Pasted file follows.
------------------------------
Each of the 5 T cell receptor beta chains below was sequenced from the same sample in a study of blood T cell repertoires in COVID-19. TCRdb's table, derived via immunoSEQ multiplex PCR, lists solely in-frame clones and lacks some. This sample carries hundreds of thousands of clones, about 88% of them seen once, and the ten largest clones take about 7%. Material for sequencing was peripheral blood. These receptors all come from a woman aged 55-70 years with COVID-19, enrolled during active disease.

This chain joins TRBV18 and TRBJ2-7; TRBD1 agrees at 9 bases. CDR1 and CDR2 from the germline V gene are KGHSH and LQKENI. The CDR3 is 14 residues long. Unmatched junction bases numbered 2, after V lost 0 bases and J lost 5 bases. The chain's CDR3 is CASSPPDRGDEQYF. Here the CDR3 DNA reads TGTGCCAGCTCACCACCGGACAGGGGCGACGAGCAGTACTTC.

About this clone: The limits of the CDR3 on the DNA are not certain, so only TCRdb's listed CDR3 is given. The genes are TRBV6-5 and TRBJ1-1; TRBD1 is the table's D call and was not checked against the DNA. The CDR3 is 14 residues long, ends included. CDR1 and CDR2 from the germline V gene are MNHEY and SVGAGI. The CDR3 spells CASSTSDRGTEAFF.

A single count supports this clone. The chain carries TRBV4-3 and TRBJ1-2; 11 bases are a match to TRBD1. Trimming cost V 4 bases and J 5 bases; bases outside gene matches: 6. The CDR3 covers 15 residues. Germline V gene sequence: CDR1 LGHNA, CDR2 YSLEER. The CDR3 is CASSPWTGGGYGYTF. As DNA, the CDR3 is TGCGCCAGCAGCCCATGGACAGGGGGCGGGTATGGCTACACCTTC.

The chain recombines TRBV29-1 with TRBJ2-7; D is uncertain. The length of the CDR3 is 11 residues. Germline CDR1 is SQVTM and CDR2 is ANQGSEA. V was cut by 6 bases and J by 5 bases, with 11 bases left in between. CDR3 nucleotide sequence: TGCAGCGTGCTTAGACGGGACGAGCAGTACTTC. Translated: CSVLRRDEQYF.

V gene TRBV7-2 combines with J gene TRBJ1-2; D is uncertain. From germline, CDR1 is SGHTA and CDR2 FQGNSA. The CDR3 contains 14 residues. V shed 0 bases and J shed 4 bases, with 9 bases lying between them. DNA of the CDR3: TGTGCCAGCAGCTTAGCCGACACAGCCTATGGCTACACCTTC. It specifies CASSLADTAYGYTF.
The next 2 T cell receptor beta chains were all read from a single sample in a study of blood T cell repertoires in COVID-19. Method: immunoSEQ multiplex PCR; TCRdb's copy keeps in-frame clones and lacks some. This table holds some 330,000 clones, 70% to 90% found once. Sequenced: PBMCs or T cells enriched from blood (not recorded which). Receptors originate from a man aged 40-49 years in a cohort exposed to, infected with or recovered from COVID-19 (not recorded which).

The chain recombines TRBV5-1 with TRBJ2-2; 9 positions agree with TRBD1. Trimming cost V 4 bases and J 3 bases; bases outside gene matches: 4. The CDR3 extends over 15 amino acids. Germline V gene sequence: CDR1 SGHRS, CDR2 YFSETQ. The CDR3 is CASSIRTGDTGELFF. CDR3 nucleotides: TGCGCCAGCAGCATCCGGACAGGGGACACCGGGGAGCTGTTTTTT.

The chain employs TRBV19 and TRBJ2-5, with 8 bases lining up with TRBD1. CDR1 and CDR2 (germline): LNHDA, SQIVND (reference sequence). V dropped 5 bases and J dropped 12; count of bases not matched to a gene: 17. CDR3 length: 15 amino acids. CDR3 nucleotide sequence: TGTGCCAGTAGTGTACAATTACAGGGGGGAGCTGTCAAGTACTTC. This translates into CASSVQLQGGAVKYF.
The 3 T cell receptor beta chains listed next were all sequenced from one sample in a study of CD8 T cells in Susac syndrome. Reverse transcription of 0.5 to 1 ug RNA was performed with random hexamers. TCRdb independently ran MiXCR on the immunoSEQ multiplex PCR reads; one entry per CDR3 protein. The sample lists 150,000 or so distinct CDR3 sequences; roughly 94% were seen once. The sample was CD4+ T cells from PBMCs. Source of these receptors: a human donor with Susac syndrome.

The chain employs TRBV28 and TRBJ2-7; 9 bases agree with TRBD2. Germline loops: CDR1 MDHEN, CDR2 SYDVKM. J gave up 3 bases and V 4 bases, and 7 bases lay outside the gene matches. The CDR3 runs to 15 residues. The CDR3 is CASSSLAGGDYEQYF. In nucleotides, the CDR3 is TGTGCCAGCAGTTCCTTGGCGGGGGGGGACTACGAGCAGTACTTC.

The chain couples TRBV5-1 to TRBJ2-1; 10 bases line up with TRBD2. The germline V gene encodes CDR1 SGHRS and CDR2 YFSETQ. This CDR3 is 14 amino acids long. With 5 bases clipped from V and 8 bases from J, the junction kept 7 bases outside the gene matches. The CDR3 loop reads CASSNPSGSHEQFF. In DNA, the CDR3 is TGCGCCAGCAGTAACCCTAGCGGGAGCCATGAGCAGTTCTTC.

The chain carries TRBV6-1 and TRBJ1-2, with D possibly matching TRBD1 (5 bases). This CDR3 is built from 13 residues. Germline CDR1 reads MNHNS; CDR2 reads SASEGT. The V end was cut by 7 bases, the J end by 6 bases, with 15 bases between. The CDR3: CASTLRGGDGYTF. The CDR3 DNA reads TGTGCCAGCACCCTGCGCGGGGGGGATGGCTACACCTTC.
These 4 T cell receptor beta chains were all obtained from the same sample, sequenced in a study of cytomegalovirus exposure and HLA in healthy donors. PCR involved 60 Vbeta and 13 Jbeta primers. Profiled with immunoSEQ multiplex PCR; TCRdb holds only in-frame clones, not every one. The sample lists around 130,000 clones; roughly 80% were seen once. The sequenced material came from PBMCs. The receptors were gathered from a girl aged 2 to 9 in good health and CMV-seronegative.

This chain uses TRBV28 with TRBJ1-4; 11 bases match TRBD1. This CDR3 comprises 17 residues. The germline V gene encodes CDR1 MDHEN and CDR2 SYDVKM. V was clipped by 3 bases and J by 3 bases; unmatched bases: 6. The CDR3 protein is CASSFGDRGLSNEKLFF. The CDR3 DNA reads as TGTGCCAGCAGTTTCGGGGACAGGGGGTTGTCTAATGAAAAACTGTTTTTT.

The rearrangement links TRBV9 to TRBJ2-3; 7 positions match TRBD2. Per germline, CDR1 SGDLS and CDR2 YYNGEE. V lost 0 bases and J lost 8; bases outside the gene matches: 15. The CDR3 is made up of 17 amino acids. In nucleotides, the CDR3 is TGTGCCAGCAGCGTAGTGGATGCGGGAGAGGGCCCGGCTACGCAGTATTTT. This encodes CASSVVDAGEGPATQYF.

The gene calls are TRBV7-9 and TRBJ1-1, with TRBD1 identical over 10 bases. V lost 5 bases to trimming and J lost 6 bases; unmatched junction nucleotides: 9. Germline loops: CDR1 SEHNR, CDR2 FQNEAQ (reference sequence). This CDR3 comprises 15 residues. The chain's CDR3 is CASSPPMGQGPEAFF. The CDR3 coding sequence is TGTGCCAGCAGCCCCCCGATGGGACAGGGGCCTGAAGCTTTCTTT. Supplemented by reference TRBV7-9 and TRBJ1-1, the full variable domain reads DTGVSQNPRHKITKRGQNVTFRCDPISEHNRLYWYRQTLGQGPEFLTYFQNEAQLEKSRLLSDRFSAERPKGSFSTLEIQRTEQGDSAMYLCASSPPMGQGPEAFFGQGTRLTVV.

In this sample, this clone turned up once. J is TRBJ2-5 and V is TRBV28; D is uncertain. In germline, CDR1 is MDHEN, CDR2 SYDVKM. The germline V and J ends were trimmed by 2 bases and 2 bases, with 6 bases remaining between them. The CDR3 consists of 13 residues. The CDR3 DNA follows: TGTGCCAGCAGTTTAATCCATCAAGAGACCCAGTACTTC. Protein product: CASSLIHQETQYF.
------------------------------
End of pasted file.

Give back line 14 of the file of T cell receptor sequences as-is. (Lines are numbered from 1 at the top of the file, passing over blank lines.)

These 4 T cell receptor beta chains were all obtained from the same sample, sequenced in a study of cytomegalovirus exposure and HLA in healthy donors. PCR involved 60 Vbeta and 13 Jbeta primers. Profiled with immunoSEQ multiplex PCR; TCRdb holds only in-frame clones, not every one. The sample lists around 130,000 clones; roughly 80% were seen once. The sequenced material came from PBMCs. The receptors were gathered from a girl aged 2 to 9 in good health and CMV-seronegative.